Excitotoxicity This theory is based on the fact that glutamate, an amino acid present in proteins, can cause neuronal cell death when present in high concentration. The specific evidence for the excitotoxic theory comes from the demonstration of decreased levels of glutamate in ALS spinal cord, with the assumption that glutamate must have been released and must have been present in high concentrations that would have been toxic. In addition, there is a decreased ability of glutamate to be taken up in fractions of spinal cord tissue of ALS patients taken at autopsy. Such data would suggest once again that glutamate might have been elevated as a result of a failure of uptake. However, the changes in glutamate could also be secondary to damage or loss of motor neurons. Thus, it is not clear what triggers the release of glutamate and the failure of glutamate uptake.
Nevertheless, the fact that glutamate can be toxic for motor neurons does suggest that glutamate may play a role, if not in causing ALS, then possibly as a participant in motor neuron injury. Trophic factors Recent research has documented that the growth and maintenance of motor neurons are dependent on protein nutritive hormones called neurotrophic factors. Insulin like growth factor-1 (IGF-1), ciliary neurotrophic factor (C NTF), and brain-derived neurotrophic factor (BDNF) are all examples of such neurotrophic factors which have been documented to influence motor neuron development and maintenance. In addition, such factors appear to influence the regenerative and repair capacity of motor neurons. IGF-1 is now considered to be the major factor which produces sprouting of nerves in man. These neurotrophic factors have considerable potential in motor neuron repair and could possibly function as neuroprotective agents and play a meaningful role i therapy.
io psy of affected tissue early in disease is often a necessary step in finding or verifying a cause for that disease. Therefore, it is important that we attempt to study more easily accessible neurons that are affected after the diagnosis of ALS is made, but still early in the course of the disease. But where might such neurons be found For the past decade, Dr. Ono (a researcher from Japan) has reported abnormalities in the skin of patients with ALS. These changes, that alter the normal structure of the connective tissue between cells, may explain why patients with ALS who are confined to the bed or wheelchair seldom get bedsores. While these changes occur relatively late in the disease, Dr.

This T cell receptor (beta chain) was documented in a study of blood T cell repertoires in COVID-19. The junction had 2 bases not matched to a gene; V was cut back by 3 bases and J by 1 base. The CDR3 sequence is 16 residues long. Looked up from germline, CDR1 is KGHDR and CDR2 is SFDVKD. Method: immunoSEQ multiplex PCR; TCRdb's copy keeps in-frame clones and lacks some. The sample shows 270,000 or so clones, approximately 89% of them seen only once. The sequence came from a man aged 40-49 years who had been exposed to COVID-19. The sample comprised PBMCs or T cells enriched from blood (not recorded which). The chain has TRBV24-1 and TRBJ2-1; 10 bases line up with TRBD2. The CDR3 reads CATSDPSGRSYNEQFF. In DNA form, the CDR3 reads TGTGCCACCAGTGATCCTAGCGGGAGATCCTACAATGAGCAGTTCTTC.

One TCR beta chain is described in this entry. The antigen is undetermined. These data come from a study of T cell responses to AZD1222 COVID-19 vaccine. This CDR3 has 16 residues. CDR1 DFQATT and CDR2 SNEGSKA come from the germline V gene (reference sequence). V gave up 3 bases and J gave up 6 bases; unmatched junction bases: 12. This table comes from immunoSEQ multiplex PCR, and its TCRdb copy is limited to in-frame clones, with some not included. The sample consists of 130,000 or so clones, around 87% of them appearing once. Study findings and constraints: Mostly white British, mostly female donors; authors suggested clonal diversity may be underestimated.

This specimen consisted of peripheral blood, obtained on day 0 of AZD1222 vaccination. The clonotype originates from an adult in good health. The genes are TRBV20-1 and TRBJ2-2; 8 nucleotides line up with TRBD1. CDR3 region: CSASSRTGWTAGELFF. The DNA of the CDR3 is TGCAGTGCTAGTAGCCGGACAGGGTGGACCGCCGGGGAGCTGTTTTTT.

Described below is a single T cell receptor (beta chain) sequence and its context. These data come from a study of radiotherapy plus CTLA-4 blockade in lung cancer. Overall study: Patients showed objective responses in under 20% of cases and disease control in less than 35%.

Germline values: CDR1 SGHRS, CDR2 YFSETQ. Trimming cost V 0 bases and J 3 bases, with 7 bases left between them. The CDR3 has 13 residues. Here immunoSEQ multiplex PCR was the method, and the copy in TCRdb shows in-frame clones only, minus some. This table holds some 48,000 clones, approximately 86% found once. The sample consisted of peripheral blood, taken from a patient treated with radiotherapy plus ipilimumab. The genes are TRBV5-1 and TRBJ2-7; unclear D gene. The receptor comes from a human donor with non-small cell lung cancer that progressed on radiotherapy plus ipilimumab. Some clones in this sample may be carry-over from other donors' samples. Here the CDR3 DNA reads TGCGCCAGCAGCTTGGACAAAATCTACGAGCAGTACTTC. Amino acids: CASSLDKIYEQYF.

Provenciali and others from Italy published findings suggesting that neurons to skin sweat glands and arterioles may be affected much earlier in the course of ALS. Following the publication of recent work of Dr. Silos in our laboratory, we were excited to discover that some of the same structural changes found at the ends (or synapses) of motoneurons in early ALS are similar to changes reported for skin neuron terminals. Since then, we have performed functional tests on forearm skin neurons in persons with ALS, and have found that those neurons that control the increase of blood flow through small skin blood vessels are not working properly early in disease, with obvious dysfunction observed in patients with more severe disease.
So, if skin neurons are affected early in ALS, can we gain a better understanding of why motoneurons die in ALS by studying skin We won't know unless we try. For those patients seen at the MDA sponsored Baylor Neurology ALS Clinic (many of whom have already had functional skin tests performed on their forearms), we will soon be asking for a small piece of skin. We will be studying the skin of patients in the early as well as those in the later stages of ALS. We need to see if later skin changes may be caused by the same processes that affects skin neurons early in the disease.